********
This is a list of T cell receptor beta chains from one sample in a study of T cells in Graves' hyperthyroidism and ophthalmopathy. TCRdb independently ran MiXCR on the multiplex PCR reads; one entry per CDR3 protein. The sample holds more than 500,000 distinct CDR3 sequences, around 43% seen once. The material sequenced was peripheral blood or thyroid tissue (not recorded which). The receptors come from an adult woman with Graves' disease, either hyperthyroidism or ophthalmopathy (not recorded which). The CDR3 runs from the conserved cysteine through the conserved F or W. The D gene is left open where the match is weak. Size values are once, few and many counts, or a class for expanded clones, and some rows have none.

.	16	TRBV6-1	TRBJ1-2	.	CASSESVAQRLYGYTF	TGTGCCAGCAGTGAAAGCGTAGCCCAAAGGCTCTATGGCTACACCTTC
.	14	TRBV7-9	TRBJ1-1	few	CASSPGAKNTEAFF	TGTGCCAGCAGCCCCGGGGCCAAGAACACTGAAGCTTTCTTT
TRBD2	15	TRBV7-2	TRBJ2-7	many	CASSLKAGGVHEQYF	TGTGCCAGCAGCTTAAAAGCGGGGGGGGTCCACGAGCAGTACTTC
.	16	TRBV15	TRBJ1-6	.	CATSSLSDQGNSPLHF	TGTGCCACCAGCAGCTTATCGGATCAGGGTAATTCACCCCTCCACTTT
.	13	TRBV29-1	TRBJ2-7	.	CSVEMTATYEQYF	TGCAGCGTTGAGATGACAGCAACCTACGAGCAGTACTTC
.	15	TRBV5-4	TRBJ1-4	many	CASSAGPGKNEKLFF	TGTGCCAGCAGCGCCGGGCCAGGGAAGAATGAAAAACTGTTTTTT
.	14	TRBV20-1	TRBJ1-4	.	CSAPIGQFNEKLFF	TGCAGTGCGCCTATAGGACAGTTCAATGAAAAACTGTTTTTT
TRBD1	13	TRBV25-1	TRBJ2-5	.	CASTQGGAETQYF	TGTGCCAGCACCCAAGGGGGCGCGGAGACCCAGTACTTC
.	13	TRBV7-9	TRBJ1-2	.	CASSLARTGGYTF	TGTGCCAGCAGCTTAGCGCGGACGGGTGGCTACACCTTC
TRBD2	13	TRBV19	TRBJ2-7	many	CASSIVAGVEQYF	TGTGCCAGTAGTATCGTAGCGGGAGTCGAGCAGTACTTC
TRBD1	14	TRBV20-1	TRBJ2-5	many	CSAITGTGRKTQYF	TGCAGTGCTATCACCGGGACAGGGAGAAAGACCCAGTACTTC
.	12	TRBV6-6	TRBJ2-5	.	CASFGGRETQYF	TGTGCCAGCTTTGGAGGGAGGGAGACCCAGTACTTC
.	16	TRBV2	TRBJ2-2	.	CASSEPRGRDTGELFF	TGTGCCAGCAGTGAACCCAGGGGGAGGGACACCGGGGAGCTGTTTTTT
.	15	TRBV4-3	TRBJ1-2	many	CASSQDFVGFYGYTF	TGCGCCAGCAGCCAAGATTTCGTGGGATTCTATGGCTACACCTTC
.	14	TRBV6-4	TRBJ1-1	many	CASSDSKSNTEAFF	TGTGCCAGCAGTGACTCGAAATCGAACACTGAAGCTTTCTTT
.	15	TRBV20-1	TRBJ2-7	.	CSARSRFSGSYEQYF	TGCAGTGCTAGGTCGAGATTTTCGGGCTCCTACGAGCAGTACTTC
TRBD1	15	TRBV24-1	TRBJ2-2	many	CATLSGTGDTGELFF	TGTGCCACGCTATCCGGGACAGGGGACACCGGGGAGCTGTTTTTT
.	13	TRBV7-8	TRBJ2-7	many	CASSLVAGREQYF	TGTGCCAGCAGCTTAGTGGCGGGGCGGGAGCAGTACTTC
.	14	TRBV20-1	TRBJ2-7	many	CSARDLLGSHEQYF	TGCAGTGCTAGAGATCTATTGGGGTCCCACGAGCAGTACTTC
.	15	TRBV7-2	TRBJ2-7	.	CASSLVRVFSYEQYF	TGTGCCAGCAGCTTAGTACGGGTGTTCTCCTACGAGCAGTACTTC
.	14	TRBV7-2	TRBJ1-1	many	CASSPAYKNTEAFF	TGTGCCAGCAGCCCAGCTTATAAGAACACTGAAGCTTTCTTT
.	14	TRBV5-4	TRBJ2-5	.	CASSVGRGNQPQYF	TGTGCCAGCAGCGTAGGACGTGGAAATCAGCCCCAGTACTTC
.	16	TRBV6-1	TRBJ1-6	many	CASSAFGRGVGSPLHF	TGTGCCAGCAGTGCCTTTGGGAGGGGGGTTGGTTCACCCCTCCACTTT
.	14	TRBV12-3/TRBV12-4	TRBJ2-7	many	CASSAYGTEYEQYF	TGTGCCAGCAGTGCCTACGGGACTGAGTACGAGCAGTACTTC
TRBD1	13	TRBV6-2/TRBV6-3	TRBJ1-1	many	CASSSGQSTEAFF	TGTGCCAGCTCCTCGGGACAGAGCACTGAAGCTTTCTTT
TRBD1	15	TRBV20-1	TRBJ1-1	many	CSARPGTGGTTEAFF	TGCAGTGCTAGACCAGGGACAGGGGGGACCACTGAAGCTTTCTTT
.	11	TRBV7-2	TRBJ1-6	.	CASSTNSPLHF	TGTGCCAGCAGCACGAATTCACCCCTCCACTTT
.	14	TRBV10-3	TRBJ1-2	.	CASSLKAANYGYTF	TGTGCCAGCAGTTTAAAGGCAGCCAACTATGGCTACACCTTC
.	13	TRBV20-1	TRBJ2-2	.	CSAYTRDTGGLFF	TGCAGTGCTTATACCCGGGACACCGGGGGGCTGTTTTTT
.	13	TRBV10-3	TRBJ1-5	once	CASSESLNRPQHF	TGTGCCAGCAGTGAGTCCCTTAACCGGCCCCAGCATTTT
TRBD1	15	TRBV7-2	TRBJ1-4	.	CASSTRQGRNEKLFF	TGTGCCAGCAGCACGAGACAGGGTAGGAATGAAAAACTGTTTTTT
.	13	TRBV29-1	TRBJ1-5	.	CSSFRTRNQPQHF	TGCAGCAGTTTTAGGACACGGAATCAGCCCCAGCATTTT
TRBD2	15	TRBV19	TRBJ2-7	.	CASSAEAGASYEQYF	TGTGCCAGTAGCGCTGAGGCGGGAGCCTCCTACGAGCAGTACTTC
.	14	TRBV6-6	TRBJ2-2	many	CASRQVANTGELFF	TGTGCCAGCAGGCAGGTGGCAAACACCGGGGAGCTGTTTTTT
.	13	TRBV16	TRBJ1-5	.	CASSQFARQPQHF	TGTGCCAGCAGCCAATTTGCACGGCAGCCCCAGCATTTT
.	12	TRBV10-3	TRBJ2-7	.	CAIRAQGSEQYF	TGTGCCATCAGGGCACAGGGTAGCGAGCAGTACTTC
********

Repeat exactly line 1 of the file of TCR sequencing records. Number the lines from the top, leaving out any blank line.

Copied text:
This is a list of T cell receptor beta chains from one sample in a study of T cells in Graves' hyperthyroidism and ophthalmopathy. TCRdb independently ran MiXCR on the multiplex PCR reads; one entry per CDR3 protein. The sample holds more than 500,000 distinct CDR3 sequences, around 43% seen once. The material sequenced was peripheral blood or thyroid tissue (not recorded which). The receptors come from an adult woman with Graves' disease, either hyperthyroidism or ophthalmopathy (not recorded which). The CDR3 runs from the conserved cysteine through the conserved F or W. The D gene is left open where the match is weak. Size values are once, few and many counts, or a class for expanded clones, and some rows have none.